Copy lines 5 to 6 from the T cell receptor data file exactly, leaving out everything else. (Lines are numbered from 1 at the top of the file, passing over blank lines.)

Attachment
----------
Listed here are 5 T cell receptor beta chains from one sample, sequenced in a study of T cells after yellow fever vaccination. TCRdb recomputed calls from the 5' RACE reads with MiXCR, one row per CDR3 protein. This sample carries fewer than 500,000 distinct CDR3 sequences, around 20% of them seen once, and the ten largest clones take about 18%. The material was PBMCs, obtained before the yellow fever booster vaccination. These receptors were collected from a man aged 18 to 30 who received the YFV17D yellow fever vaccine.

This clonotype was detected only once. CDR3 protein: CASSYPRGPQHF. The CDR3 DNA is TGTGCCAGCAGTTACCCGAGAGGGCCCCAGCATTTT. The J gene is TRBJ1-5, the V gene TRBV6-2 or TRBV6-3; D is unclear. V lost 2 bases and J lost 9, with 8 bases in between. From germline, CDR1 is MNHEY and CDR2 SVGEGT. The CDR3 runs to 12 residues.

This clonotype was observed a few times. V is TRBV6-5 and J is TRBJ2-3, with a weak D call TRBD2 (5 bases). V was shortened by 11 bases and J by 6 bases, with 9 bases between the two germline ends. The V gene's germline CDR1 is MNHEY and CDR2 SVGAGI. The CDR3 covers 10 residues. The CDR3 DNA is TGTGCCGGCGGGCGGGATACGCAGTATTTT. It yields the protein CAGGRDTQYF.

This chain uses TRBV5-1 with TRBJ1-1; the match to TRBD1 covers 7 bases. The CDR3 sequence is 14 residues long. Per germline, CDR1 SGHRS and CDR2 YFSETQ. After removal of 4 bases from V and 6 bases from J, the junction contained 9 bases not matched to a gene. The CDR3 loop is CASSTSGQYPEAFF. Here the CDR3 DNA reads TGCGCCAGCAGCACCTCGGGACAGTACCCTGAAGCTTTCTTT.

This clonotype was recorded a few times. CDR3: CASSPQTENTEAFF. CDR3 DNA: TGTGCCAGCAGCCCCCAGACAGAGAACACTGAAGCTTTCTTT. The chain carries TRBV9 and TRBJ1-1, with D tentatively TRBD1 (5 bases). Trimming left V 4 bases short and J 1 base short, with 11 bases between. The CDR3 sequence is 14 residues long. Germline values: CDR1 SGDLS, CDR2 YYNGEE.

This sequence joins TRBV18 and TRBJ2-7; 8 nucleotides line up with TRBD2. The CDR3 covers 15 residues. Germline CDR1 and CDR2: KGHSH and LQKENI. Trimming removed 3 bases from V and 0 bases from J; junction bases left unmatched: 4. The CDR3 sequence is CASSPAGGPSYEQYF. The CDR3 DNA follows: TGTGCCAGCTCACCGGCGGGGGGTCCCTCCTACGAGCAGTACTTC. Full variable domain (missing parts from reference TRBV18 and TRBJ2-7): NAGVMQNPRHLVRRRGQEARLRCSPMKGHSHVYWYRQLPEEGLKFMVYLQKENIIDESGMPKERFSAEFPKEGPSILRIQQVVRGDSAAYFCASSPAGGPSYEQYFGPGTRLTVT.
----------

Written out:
This clonotype was recorded a few times. CDR3: CASSPQTENTEAFF. CDR3 DNA: TGTGCCAGCAGCCCCCAGACAGAGAACACTGAAGCTTTCTTT. The chain carries TRBV9 and TRBJ1-1, with D tentatively TRBD1 (5 bases). Trimming left V 4 bases short and J 1 base short, with 11 bases between. The CDR3 sequence is 14 residues long. Germline values: CDR1 SGDLS, CDR2 YYNGEE.

This sequence joins TRBV18 and TRBJ2-7; 8 nucleotides line up with TRBD2. The CDR3 covers 15 residues. Germline CDR1 and CDR2: KGHSH and LQKENI. Trimming removed 3 bases from V and 0 bases from J; junction bases left unmatched: 4. The CDR3 sequence is CASSPAGGPSYEQYF. The CDR3 DNA follows: TGTGCCAGCTCACCGGCGGGGGGTCCCTCCTACGAGCAGTACTTC. Full variable domain (missing parts from reference TRBV18 and TRBJ2-7): NAGVMQNPRHLVRRRGQEARLRCSPMKGHSHVYWYRQLPEEGLKFMVYLQKENIIDESGMPKERFSAEFPKEGPSILRIQQVVRGDSAAYFCASSPAGGPSYEQYFGPGTRLTVT.